For example, of the thousands of benefit changes we make to client profiles each year, we haven’t missed a single commitment in over 16,000 benefit changes since combining these teams.

But you know you’ve been successful when you can turn your back on an operation and the level performance sustains itself.

There are also intangible benefits to our new operating model. Now the IT leadership team is sought after in traditionally business contexts, because IT is no longer viewed simply as a technology provider but an in-house professional services organization within the company.

These kinds of cultural transformations are never easy, especially for IT organizations that tend to be internally focused. At first, they require a lot of coaching, influencing, and reinforcement. But you know you’ve been successful when you can turn your back on an operation and the level performance sustains itself. That’s my measure of success.

It’s like teaching a kid how to ride a bike. You let your hand off the bike, and the bike starts to tip over a little bit, so you reapply your support. But one day, you watch your child ride their bike without any help and with great control for where they are going.

For the new collaborative groups we’ve created at CVS Health, not only are they riding the bike on their own, they’ve become master cyclists with one goal in mind: delivering great outcomes for our customers.

Now that’s an incredible asset.

4 comments

Steve: Remarkable

Steve: Remarkable transformation. The idea of co-location of IT and business processes also lends itself to innovative ways to re-engineer business processes to bring in meaningful efficiencies.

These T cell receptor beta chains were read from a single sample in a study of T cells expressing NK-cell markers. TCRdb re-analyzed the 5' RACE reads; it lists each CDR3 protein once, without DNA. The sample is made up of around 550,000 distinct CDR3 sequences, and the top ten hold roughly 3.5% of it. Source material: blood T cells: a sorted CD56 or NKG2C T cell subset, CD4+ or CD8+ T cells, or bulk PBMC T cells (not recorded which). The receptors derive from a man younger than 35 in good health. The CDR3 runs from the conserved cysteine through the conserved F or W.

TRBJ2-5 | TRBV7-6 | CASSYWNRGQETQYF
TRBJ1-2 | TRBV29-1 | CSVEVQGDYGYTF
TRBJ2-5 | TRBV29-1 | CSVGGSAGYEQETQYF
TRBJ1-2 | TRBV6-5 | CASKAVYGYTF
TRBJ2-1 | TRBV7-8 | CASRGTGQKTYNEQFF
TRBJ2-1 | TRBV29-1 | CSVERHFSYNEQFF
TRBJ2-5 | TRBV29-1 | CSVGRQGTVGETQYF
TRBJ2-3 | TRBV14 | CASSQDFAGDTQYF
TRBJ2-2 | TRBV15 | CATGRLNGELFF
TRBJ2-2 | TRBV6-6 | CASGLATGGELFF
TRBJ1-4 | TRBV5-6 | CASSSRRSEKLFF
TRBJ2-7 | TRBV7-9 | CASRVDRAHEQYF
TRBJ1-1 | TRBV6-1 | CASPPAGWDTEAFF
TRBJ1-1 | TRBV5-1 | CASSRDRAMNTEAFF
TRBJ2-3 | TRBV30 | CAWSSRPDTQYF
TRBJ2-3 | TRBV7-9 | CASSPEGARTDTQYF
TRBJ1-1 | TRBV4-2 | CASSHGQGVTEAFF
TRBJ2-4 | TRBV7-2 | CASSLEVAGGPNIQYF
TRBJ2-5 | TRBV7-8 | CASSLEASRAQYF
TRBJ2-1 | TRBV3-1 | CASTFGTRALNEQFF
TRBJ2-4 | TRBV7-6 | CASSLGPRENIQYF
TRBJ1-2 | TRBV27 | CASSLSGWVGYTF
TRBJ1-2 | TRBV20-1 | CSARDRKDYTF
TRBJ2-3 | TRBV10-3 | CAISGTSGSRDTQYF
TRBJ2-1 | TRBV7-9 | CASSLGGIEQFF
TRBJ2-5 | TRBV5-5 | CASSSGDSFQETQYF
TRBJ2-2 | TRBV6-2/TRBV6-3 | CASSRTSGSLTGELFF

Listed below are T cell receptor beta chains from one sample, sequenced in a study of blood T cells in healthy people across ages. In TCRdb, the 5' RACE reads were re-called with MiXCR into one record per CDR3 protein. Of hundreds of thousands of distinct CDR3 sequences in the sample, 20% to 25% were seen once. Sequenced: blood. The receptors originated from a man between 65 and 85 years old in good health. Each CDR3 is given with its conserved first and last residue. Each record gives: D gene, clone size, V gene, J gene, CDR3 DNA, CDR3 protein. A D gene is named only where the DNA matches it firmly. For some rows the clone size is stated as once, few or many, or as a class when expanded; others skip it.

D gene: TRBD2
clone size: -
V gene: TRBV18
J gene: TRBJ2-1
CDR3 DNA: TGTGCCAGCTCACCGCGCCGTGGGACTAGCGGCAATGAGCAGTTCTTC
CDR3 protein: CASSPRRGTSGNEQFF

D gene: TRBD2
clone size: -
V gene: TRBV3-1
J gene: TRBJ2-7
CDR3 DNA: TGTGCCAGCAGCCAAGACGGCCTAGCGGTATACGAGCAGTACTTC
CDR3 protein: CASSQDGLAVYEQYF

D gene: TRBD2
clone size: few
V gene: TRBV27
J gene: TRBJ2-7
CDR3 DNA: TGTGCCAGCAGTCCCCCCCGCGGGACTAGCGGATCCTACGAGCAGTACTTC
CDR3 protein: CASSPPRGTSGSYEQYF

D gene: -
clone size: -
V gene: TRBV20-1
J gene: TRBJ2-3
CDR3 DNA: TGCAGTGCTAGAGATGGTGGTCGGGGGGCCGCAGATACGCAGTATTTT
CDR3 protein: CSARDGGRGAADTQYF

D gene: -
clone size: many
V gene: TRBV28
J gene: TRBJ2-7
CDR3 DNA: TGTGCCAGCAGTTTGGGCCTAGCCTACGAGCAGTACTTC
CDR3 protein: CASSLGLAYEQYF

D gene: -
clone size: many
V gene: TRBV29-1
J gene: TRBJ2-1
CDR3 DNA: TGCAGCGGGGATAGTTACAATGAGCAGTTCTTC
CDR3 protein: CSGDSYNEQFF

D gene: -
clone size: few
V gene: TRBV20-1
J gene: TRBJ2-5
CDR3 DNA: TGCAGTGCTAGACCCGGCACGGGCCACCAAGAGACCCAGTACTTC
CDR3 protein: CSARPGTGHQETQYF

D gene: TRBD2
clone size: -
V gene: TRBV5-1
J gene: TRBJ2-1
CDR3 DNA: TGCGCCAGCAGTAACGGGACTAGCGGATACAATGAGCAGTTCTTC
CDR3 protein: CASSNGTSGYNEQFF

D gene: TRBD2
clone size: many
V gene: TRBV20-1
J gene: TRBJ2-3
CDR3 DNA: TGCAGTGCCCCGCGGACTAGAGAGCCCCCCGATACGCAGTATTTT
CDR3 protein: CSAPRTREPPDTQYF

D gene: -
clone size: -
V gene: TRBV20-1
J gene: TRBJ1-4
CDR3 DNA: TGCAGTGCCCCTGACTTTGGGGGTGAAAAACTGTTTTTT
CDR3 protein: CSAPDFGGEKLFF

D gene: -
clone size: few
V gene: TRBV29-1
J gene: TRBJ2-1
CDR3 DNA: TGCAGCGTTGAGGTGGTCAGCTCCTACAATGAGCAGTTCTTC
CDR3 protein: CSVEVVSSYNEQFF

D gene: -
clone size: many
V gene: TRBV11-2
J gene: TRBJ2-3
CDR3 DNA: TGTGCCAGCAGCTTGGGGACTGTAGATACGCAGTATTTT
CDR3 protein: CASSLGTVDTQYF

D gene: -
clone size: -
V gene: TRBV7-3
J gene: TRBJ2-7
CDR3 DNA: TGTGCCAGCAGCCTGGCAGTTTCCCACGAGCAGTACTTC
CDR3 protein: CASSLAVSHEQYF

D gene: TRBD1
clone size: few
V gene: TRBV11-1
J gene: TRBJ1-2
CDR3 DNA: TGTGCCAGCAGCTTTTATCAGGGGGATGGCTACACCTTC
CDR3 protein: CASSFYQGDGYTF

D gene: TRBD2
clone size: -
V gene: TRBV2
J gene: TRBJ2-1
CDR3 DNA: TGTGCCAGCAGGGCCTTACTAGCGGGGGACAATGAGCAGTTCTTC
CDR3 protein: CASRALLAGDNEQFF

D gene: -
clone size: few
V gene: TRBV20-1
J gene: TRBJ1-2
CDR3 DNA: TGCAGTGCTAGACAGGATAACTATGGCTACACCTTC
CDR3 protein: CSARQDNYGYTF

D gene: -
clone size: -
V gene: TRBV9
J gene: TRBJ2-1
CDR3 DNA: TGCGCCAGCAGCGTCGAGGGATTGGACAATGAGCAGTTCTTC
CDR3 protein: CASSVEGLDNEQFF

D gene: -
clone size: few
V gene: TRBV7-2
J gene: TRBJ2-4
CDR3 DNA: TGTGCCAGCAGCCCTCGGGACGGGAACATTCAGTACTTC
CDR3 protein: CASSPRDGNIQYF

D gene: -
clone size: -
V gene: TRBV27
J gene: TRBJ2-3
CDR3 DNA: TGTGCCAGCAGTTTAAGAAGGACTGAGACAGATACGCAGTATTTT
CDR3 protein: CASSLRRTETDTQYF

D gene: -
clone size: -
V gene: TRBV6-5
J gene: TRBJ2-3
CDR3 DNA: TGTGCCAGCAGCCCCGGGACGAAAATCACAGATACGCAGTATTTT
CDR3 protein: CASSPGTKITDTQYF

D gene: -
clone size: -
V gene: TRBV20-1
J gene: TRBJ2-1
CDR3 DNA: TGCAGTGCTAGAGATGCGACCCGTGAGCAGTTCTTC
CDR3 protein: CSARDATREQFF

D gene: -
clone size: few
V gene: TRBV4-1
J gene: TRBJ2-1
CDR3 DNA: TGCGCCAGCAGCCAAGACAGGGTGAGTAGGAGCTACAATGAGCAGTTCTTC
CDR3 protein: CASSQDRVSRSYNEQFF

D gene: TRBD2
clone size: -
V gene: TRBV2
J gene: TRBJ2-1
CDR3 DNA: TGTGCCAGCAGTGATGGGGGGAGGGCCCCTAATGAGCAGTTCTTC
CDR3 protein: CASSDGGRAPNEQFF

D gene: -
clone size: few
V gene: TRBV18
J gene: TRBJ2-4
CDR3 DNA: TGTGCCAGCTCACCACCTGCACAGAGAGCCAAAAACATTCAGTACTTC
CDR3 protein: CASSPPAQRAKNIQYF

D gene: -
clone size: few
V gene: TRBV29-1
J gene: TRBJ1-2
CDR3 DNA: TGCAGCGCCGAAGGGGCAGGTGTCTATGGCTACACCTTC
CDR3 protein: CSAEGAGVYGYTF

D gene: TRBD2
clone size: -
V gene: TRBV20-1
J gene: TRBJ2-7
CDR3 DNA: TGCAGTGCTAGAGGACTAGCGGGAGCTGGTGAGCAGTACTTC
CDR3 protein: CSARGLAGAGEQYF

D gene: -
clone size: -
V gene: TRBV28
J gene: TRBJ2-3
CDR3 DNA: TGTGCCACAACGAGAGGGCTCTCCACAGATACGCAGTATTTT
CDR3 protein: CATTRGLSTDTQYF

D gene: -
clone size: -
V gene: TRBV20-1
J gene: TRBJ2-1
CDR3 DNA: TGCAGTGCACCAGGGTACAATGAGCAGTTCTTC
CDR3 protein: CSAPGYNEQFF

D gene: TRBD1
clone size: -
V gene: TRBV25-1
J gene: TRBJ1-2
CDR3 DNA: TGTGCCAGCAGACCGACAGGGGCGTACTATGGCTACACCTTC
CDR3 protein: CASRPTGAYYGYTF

Interesting. The company I

Interesting. The company I worked for 30 years ago did basically the same thing. It worked quite well there.

Great concept but it fails

Great concept but it fails when my receipt tells me to insert the "survey Id" and the number on the receipt is 12 digits and not 17 as requested.
I am a customer of CVS in South Florida (ExtraCare # ********9304) who (unfortunately) spends lots of $$$$$ at your Coral Gables pharmacy (#4059). Yesterday I spent over $300.00 and for the first time tried to complete the "survey" (#9201-7280-3058-9059).....but your system kept asking for a 17 digit number....?
Not everything at CVS- IT is working !!

Great concept but it fails

Great concept but it fails when my receipt tells me to insert the "survey Id" and the number on the receipt is 12 digits and not 17 as requested.
I am a customer of CVS in South Florida (ExtraCare # ********9304) who (unfortunately) spends lots of $$$$$ at your Coral Gables pharmacy (#4059). Yesterday I spent over $300.00 and for the first time tried to complete the "survey" (#9201-7280-3058-9059).....but your system kept asking for a 17 digit number....?
Not everything at CVS- IT is working !!

Stephen Gold is Executive Vice President and Chief Information Officer for CVS Health. In this role since July 2012, Gold is the company’s senior technology executive and has responsibility for all information systems and technology operations, including information technology strategy, application development, technology infrastructure, and business and technology operations.